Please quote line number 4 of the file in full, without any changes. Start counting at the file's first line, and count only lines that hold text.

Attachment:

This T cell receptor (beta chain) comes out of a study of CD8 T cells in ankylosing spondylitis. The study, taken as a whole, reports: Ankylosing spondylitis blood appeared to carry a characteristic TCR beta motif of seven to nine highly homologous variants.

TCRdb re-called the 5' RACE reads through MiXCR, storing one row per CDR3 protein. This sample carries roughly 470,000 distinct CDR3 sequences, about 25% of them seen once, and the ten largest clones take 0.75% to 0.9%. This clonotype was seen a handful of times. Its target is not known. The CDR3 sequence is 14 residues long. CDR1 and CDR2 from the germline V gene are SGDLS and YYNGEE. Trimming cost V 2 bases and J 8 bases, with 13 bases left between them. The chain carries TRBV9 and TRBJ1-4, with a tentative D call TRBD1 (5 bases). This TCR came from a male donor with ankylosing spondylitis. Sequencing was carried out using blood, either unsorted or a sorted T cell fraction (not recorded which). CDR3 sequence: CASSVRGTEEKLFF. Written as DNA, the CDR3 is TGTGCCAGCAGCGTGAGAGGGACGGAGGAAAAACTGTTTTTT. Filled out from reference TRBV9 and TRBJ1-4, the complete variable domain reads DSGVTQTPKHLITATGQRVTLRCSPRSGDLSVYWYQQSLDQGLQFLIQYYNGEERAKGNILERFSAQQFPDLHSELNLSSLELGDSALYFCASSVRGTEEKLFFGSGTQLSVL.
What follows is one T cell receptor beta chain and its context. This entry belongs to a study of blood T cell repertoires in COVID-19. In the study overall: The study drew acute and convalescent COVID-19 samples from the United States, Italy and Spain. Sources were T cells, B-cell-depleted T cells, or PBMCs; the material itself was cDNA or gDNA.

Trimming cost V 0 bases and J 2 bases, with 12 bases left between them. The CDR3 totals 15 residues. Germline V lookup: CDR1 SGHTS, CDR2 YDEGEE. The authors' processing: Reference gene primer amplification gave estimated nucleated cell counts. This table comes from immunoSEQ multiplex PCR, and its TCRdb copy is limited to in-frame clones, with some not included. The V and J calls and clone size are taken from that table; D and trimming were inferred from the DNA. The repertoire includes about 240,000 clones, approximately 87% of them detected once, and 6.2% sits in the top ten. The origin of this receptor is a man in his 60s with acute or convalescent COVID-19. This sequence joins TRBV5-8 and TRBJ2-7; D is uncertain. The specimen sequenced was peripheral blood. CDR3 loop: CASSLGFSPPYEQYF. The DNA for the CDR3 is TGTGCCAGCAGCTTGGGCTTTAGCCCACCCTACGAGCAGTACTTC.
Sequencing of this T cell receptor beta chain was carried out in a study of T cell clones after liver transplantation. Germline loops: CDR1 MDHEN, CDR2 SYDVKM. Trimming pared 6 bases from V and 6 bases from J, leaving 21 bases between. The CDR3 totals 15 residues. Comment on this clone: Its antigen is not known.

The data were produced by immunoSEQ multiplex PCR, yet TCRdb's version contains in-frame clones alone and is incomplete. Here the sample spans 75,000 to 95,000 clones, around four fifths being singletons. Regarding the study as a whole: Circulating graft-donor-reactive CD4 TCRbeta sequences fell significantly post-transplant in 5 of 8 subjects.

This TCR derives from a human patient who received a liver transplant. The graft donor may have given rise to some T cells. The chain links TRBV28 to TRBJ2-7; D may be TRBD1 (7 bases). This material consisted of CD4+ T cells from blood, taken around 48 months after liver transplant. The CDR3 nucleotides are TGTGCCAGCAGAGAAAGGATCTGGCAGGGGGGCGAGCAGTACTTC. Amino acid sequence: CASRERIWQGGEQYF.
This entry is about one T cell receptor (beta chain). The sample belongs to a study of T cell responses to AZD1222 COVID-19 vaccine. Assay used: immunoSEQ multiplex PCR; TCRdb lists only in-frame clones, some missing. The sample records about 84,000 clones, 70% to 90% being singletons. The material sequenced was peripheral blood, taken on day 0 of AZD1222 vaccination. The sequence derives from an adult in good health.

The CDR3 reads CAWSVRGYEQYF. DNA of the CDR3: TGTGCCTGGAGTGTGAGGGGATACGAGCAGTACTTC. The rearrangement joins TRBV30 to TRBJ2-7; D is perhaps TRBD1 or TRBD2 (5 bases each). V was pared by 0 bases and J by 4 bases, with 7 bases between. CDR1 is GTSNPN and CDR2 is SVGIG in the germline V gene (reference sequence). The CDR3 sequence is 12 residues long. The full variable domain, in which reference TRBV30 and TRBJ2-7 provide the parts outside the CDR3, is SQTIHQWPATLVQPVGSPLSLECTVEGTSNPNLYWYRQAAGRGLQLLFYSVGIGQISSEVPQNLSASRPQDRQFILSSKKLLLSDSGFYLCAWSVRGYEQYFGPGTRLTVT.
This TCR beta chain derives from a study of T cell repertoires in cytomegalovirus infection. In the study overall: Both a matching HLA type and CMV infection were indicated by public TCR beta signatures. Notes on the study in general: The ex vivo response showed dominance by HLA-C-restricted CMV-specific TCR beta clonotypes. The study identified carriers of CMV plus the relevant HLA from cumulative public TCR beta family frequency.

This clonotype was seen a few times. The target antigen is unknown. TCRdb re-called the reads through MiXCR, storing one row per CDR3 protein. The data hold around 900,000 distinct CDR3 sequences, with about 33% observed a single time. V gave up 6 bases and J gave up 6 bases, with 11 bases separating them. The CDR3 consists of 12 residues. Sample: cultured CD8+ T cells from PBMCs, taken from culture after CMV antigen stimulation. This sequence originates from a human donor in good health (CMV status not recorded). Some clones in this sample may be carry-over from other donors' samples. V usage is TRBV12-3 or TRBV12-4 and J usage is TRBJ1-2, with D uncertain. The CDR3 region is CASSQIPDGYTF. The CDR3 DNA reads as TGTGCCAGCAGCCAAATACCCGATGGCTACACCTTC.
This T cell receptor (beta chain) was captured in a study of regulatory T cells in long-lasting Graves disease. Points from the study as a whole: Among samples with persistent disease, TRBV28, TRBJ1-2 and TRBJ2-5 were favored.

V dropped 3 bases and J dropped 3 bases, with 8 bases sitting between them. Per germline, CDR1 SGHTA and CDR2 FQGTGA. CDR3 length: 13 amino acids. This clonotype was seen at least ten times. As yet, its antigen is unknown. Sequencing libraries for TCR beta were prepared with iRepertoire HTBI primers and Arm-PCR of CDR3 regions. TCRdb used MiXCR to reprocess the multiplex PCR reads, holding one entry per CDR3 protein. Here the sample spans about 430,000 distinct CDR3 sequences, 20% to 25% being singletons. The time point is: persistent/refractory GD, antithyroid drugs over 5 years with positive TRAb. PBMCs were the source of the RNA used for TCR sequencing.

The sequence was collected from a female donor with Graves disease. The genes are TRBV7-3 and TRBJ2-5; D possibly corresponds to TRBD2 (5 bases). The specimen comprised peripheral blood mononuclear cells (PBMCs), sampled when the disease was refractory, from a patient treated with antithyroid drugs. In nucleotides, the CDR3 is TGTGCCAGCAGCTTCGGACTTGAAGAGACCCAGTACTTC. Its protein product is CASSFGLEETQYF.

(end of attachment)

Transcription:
Trimming cost V 0 bases and J 2 bases, with 12 bases left between them. The CDR3 totals 15 residues. Germline V lookup: CDR1 SGHTS, CDR2 YDEGEE. The authors' processing: Reference gene primer amplification gave estimated nucleated cell counts. This table comes from immunoSEQ multiplex PCR, and its TCRdb copy is limited to in-frame clones, with some not included. The V and J calls and clone size are taken from that table; D and trimming were inferred from the DNA. The repertoire includes about 240,000 clones, approximately 87% of them detected once, and 6.2% sits in the top ten. The origin of this receptor is a man in his 60s with acute or convalescent COVID-19. This sequence joins TRBV5-8 and TRBJ2-7; D is uncertain. The specimen sequenced was peripheral blood. CDR3 loop: CASSLGFSPPYEQYF. The DNA for the CDR3 is TGTGCCAGCAGCTTGGGCTTTAGCCCACCCTACGAGCAGTACTTC.